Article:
Clare Scawthorn - technical manager, PRA.msg

Some of you may have seen the Government’s recent call for ideas on the Low Carbon Fuels Strategy. A welcome step for the forecourt industry as it shows policy makers are looking at wider options.

Personally, I think a hybrid approach is the only way we can get to Net Zero in the time frames we have, and it is encouraging to see an acknowledgement that this industry absolutely has a role to play in this, with a wealth of knowledge and ideas to bring to the table. Especially where we have existing infrastructure which could support adaptation of existing fuels, saving money and time.

The Petrol Retailers Association welcomes the wider use of low-carbon fuels, we just need to make sure the right steps are taken from the outset, and we have provided a formal response to the Department for Transport to reflect this. We have particularly emphasised the benefits of continued engagement with our industry throughout adoption of low carbon fuels, especially to better understand the make-up of existing fuel infrastructure and how sites operate, to determine the practicalities in the supply of low carbon fuels. For example there could be a multitude of low carbon fuel options, however a typical petrol filling stations is limited in how many grades they can hold, therefore a realistic approach needs to be adopted if they are to be stored and dispensed to customers.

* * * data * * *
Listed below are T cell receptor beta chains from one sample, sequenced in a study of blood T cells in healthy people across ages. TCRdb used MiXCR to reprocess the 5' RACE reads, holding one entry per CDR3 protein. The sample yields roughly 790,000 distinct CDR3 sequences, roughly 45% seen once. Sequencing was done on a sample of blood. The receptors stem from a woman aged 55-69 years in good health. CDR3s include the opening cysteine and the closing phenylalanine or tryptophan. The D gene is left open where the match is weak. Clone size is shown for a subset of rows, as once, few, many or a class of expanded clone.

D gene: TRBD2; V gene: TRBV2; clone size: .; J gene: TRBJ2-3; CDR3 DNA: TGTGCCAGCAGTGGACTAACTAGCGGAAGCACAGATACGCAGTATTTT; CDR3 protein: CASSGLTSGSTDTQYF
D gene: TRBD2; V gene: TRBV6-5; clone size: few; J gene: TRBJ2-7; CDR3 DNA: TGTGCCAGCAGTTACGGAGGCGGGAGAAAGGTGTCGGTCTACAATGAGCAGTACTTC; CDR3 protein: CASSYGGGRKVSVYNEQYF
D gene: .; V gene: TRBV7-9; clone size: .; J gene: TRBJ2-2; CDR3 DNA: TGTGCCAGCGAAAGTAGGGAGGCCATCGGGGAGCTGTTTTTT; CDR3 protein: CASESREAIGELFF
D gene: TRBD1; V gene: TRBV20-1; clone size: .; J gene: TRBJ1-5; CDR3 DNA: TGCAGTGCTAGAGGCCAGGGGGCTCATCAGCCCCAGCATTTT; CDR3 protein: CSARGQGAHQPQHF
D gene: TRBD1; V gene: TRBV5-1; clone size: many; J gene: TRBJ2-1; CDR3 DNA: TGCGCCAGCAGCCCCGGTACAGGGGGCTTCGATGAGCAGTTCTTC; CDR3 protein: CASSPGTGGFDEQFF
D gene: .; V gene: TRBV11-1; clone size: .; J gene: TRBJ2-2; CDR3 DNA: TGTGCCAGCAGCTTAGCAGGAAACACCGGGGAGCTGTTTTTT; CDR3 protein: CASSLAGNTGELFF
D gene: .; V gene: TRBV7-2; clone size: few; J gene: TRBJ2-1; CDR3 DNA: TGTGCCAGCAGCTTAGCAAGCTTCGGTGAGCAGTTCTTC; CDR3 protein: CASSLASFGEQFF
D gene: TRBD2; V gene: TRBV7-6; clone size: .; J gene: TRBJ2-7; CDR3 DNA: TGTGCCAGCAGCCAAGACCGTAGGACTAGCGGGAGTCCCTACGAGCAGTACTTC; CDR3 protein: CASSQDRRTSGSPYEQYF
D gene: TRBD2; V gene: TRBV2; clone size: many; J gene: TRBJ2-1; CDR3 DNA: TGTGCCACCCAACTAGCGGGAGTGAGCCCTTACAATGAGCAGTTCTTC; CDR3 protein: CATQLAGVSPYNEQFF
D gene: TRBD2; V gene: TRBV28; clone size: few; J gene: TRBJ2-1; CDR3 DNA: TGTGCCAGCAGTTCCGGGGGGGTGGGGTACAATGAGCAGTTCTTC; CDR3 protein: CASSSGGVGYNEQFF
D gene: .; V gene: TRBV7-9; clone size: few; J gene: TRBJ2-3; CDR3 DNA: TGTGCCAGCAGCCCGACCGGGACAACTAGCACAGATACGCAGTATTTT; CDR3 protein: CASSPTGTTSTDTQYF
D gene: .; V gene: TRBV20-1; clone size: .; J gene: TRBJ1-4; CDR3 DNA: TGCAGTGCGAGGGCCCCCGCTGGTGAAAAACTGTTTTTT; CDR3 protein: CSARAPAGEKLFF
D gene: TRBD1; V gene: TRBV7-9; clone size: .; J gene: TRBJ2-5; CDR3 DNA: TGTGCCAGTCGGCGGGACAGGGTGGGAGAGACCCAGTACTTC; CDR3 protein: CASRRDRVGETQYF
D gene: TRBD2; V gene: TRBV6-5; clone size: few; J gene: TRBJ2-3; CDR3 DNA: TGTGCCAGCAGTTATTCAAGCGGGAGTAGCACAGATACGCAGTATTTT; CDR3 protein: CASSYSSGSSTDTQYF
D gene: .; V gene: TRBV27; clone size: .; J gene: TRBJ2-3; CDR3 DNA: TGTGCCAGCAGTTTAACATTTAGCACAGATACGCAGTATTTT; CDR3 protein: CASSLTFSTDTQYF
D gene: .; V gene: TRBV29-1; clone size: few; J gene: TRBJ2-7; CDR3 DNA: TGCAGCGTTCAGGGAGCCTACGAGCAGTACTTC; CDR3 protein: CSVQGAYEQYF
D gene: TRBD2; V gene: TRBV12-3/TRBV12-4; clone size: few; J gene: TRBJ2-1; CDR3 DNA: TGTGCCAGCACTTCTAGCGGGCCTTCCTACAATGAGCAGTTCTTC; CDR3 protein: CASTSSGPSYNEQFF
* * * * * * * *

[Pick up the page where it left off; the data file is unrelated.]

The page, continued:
We have also highlighted the need to take into consideration any further changes to the composition of fuel, for example if the blend walls are increased. Any outstanding issues with blended fuels need to be addressed and reflection given to any detrimental impacts on the existing fuel infrastructure, which could lead to increased costs to replace parts and for maintenance regimes.

With an expected shift to long haul HGVs being the main user of low carbon fuels blended into fossil fuels, we encourage liaison with companies and site operators where diesel is bunkered to best understand the demand and infrastructure they utilise.

We also recognise that hydrogen as a road fuel has a place, and that the existing infrastructure of petrol filling stations would be more able to supply hydrogen than many can provide a suitable fast charging facility for electric vehicles.

With the above points in mind, we proposed a demand and supply study is undertaken along with impact assessments. As with E10, we also recommend that any introduction of low carbon fuels should be mandated rather than a commercial led introduction, this would avoid some sites stocking low carbon fuels and others not.

Let’s hope things are going in the right direction, with a continued approach to consider all avenues to reduce emissions and further engagement with our sector is maintained, as the abundance of experience and ideas we hold, can help to deliver these changes.